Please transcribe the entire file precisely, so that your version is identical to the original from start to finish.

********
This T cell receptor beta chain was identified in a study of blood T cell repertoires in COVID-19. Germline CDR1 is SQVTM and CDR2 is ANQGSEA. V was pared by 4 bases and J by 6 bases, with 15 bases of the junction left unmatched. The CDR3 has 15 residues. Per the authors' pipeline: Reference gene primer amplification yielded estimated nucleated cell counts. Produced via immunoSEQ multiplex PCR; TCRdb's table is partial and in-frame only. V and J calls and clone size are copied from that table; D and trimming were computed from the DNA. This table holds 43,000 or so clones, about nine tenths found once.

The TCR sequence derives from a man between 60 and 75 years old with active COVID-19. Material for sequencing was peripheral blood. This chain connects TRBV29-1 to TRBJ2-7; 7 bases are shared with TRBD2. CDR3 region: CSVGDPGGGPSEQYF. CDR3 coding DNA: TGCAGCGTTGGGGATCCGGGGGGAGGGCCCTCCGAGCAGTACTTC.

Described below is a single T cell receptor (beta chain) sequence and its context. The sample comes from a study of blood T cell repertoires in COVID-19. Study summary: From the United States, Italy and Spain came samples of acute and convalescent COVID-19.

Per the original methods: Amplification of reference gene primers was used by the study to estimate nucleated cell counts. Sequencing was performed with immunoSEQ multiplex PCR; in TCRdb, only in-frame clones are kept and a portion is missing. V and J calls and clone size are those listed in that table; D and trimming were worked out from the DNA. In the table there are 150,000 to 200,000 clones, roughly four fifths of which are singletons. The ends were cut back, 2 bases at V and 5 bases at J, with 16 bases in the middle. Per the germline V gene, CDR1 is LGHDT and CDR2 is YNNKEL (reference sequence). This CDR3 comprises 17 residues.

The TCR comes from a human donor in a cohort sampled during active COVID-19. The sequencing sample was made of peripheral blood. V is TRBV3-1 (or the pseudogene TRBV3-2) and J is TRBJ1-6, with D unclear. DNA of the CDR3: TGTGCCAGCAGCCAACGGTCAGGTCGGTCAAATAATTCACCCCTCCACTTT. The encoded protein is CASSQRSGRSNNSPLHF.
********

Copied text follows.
This T cell receptor beta chain was identified in a study of blood T cell repertoires in COVID-19. Germline CDR1 is SQVTM and CDR2 is ANQGSEA. V was pared by 4 bases and J by 6 bases, with 15 bases of the junction left unmatched. The CDR3 has 15 residues. Per the authors' pipeline: Reference gene primer amplification yielded estimated nucleated cell counts. Produced via immunoSEQ multiplex PCR; TCRdb's table is partial and in-frame only. V and J calls and clone size are copied from that table; D and trimming were computed from the DNA. This table holds 43,000 or so clones, about nine tenths found once.

The TCR sequence derives from a man between 60 and 75 years old with active COVID-19. Material for sequencing was peripheral blood. This chain connects TRBV29-1 to TRBJ2-7; 7 bases are shared with TRBD2. CDR3 region: CSVGDPGGGPSEQYF. CDR3 coding DNA: TGCAGCGTTGGGGATCCGGGGGGAGGGCCCTCCGAGCAGTACTTC.

Described below is a single T cell receptor (beta chain) sequence and its context. The sample comes from a study of blood T cell repertoires in COVID-19. Study summary: From the United States, Italy and Spain came samples of acute and convalescent COVID-19.

Per the original methods: Amplification of reference gene primers was used by the study to estimate nucleated cell counts. Sequencing was performed with immunoSEQ multiplex PCR; in TCRdb, only in-frame clones are kept and a portion is missing. V and J calls and clone size are those listed in that table; D and trimming were worked out from the DNA. In the table there are 150,000 to 200,000 clones, roughly four fifths of which are singletons. The ends were cut back, 2 bases at V and 5 bases at J, with 16 bases in the middle. Per the germline V gene, CDR1 is LGHDT and CDR2 is YNNKEL (reference sequence). This CDR3 comprises 17 residues.

The TCR comes from a human donor in a cohort sampled during active COVID-19. The sequencing sample was made of peripheral blood. V is TRBV3-1 (or the pseudogene TRBV3-2) and J is TRBJ1-6, with D unclear. DNA of the CDR3: TGTGCCAGCAGCCAACGGTCAGGTCGGTCAAATAATTCACCCCTCCACTTT. The encoded protein is CASSQRSGRSNNSPLHF.